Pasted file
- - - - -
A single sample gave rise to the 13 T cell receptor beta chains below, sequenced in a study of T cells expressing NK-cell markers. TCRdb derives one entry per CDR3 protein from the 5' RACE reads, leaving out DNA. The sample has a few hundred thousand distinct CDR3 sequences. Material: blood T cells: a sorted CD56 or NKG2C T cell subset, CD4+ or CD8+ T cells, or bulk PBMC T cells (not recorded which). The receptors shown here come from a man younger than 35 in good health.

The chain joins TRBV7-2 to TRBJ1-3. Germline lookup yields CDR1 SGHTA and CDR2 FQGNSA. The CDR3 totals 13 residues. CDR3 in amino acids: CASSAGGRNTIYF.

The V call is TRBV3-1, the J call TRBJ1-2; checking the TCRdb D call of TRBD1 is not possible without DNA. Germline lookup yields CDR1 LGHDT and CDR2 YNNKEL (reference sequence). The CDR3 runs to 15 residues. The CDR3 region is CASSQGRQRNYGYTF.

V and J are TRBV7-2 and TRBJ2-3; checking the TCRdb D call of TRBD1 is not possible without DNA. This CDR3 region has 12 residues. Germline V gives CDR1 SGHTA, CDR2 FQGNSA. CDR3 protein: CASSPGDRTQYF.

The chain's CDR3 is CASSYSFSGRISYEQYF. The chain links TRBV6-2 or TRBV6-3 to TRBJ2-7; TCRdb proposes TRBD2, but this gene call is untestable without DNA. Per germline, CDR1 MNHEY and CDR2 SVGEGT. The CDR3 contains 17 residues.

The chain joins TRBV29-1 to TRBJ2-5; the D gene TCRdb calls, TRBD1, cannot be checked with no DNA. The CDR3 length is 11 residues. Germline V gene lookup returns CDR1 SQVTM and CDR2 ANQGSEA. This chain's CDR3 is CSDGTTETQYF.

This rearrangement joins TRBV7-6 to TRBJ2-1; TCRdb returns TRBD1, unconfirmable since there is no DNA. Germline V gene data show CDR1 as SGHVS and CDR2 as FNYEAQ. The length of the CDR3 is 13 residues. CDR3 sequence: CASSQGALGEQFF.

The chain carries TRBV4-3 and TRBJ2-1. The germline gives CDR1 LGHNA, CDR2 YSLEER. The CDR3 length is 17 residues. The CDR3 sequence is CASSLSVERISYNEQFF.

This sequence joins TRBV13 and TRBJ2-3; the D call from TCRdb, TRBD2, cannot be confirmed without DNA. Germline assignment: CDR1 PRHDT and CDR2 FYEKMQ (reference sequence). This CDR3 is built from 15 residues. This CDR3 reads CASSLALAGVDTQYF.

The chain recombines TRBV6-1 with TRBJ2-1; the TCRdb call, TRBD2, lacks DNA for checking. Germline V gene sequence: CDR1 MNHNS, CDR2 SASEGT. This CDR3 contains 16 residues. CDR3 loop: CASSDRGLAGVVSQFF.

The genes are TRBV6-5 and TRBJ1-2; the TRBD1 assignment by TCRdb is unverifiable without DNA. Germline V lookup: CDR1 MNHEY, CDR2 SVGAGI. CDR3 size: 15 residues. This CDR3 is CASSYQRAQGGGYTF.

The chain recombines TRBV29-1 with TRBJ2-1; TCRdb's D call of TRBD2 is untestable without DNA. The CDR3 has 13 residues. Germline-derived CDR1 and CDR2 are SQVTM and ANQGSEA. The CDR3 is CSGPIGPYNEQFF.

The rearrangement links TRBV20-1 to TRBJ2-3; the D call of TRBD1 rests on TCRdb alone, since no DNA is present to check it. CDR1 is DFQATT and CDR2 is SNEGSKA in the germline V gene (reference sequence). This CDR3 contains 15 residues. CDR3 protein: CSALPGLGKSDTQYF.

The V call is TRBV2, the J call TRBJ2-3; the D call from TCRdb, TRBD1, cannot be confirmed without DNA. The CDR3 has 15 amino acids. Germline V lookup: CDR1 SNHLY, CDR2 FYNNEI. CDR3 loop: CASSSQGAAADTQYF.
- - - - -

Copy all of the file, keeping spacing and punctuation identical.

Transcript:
A single sample gave rise to the 13 T cell receptor beta chains below, sequenced in a study of T cells expressing NK-cell markers. TCRdb derives one entry per CDR3 protein from the 5' RACE reads, leaving out DNA. The sample has a few hundred thousand distinct CDR3 sequences. Material: blood T cells: a sorted CD56 or NKG2C T cell subset, CD4+ or CD8+ T cells, or bulk PBMC T cells (not recorded which). The receptors shown here come from a man younger than 35 in good health.

The chain joins TRBV7-2 to TRBJ1-3. Germline lookup yields CDR1 SGHTA and CDR2 FQGNSA. The CDR3 totals 13 residues. CDR3 in amino acids: CASSAGGRNTIYF.

The V call is TRBV3-1, the J call TRBJ1-2; checking the TCRdb D call of TRBD1 is not possible without DNA. Germline lookup yields CDR1 LGHDT and CDR2 YNNKEL (reference sequence). The CDR3 runs to 15 residues. The CDR3 region is CASSQGRQRNYGYTF.

V and J are TRBV7-2 and TRBJ2-3; checking the TCRdb D call of TRBD1 is not possible without DNA. This CDR3 region has 12 residues. Germline V gives CDR1 SGHTA, CDR2 FQGNSA. CDR3 protein: CASSPGDRTQYF.

The chain's CDR3 is CASSYSFSGRISYEQYF. The chain links TRBV6-2 or TRBV6-3 to TRBJ2-7; TCRdb proposes TRBD2, but this gene call is untestable without DNA. Per germline, CDR1 MNHEY and CDR2 SVGEGT. The CDR3 contains 17 residues.

The chain joins TRBV29-1 to TRBJ2-5; the D gene TCRdb calls, TRBD1, cannot be checked with no DNA. The CDR3 length is 11 residues. Germline V gene lookup returns CDR1 SQVTM and CDR2 ANQGSEA. This chain's CDR3 is CSDGTTETQYF.

This rearrangement joins TRBV7-6 to TRBJ2-1; TCRdb returns TRBD1, unconfirmable since there is no DNA. Germline V gene data show CDR1 as SGHVS and CDR2 as FNYEAQ. The length of the CDR3 is 13 residues. CDR3 sequence: CASSQGALGEQFF.

The chain carries TRBV4-3 and TRBJ2-1. The germline gives CDR1 LGHNA, CDR2 YSLEER. The CDR3 length is 17 residues. The CDR3 sequence is CASSLSVERISYNEQFF.

This sequence joins TRBV13 and TRBJ2-3; the D call from TCRdb, TRBD2, cannot be confirmed without DNA. Germline assignment: CDR1 PRHDT and CDR2 FYEKMQ (reference sequence). This CDR3 is built from 15 residues. This CDR3 reads CASSLALAGVDTQYF.

The chain recombines TRBV6-1 with TRBJ2-1; the TCRdb call, TRBD2, lacks DNA for checking. Germline V gene sequence: CDR1 MNHNS, CDR2 SASEGT. This CDR3 contains 16 residues. CDR3 loop: CASSDRGLAGVVSQFF.

The genes are TRBV6-5 and TRBJ1-2; the TRBD1 assignment by TCRdb is unverifiable without DNA. Germline V lookup: CDR1 MNHEY, CDR2 SVGAGI. CDR3 size: 15 residues. This CDR3 is CASSYQRAQGGGYTF.

The chain recombines TRBV29-1 with TRBJ2-1; TCRdb's D call of TRBD2 is untestable without DNA. The CDR3 has 13 residues. Germline-derived CDR1 and CDR2 are SQVTM and ANQGSEA. The CDR3 is CSGPIGPYNEQFF.

The rearrangement links TRBV20-1 to TRBJ2-3; the D call of TRBD1 rests on TCRdb alone, since no DNA is present to check it. CDR1 is DFQATT and CDR2 is SNEGSKA in the germline V gene (reference sequence). This CDR3 contains 15 residues. CDR3 protein: CSALPGLGKSDTQYF.

The V call is TRBV2, the J call TRBJ2-3; the D call from TCRdb, TRBD1, cannot be confirmed without DNA. The CDR3 has 15 amino acids. Germline V lookup: CDR1 SNHLY, CDR2 FYNNEI. CDR3 loop: CASSSQGAAADTQYF.